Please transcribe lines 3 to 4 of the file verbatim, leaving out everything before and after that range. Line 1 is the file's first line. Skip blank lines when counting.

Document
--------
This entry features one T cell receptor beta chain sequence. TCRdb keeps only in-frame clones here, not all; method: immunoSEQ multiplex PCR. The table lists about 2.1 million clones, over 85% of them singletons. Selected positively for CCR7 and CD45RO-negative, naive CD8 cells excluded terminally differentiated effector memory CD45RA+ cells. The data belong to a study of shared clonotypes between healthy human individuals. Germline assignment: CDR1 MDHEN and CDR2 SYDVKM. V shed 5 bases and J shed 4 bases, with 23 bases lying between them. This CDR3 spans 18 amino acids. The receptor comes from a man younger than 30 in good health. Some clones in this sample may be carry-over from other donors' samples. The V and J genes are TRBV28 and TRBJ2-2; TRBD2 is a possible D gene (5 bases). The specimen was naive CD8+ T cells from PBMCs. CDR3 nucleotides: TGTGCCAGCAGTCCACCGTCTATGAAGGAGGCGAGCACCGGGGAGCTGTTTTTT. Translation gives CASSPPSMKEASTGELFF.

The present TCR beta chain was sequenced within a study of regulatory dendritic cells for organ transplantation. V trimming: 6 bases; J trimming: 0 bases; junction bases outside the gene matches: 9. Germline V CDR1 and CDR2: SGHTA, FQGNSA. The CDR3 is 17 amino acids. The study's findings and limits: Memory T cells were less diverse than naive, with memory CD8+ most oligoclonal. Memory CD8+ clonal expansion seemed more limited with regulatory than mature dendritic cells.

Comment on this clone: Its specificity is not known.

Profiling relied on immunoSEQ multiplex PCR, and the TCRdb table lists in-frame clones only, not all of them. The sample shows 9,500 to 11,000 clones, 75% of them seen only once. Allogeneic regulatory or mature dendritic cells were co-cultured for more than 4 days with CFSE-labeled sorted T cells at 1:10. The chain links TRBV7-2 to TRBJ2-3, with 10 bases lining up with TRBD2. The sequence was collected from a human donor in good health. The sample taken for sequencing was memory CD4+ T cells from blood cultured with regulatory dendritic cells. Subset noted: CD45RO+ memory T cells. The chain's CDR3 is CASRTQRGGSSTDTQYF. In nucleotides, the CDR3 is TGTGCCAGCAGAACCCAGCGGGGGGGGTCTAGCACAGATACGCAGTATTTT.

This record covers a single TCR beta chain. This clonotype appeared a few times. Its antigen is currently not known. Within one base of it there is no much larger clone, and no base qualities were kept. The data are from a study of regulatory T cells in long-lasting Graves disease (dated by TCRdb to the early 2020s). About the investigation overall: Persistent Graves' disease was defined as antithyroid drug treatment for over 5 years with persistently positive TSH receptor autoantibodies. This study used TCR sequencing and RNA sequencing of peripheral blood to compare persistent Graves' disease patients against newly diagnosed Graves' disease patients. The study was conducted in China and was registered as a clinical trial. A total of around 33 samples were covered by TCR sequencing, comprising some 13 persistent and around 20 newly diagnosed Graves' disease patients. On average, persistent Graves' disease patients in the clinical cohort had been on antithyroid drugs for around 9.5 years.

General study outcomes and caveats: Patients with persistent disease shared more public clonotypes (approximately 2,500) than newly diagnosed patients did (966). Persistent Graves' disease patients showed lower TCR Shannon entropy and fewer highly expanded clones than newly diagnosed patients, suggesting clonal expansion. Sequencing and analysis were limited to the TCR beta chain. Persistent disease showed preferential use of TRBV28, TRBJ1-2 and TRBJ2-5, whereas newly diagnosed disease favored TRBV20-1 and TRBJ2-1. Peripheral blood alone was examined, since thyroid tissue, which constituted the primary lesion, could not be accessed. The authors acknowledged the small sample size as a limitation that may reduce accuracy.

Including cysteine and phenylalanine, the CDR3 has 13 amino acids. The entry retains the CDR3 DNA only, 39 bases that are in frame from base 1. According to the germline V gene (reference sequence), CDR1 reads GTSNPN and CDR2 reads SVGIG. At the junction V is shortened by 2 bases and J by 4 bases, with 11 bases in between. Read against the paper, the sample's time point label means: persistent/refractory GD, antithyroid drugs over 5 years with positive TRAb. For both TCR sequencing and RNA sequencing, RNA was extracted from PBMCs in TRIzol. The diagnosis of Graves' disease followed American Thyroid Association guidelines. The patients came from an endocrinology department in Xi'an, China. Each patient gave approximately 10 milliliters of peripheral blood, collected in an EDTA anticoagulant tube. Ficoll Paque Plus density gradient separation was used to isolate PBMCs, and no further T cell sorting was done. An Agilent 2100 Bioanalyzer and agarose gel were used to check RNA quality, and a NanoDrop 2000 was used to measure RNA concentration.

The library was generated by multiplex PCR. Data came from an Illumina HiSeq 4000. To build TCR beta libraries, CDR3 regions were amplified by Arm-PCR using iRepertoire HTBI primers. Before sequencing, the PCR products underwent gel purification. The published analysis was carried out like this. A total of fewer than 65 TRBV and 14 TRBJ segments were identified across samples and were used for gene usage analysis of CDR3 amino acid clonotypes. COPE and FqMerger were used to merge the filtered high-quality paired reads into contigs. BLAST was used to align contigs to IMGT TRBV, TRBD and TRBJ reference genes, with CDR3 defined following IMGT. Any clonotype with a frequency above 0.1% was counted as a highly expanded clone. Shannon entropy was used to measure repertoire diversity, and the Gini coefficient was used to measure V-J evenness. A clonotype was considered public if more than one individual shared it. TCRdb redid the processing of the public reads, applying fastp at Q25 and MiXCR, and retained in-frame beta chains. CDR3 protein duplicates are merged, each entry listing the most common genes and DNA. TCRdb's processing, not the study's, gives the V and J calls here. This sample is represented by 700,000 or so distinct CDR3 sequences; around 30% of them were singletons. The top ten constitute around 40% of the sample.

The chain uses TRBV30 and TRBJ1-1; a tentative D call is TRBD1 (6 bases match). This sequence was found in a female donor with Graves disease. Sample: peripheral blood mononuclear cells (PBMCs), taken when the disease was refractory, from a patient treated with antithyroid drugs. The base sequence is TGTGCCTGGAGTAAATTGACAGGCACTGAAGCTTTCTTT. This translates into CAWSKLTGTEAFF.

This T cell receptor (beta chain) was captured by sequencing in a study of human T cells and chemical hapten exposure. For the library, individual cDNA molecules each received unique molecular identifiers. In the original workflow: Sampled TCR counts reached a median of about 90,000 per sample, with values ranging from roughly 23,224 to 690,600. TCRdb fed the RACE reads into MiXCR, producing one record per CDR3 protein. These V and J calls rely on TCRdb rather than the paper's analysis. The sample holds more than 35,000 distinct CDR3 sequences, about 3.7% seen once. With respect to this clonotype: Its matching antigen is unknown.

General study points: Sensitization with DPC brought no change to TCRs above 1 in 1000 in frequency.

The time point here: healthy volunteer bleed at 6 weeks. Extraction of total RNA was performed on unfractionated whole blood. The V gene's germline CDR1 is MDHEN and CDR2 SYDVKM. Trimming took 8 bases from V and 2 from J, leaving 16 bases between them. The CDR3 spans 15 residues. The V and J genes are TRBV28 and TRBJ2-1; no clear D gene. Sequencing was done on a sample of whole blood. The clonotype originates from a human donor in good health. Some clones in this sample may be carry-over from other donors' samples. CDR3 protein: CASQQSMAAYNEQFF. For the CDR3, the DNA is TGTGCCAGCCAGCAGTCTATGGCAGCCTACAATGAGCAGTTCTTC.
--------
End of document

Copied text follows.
Comment on this clone: Its specificity is not known.

Profiling relied on immunoSEQ multiplex PCR, and the TCRdb table lists in-frame clones only, not all of them. The sample shows 9,500 to 11,000 clones, 75% of them seen only once. Allogeneic regulatory or mature dendritic cells were co-cultured for more than 4 days with CFSE-labeled sorted T cells at 1:10. The chain links TRBV7-2 to TRBJ2-3, with 10 bases lining up with TRBD2. The sequence was collected from a human donor in good health. The sample taken for sequencing was memory CD4+ T cells from blood cultured with regulatory dendritic cells. Subset noted: CD45RO+ memory T cells. The chain's CDR3 is CASRTQRGGSSTDTQYF. In nucleotides, the CDR3 is TGTGCCAGCAGAACCCAGCGGGGGGGGTCTAGCACAGATACGCAGTATTTT.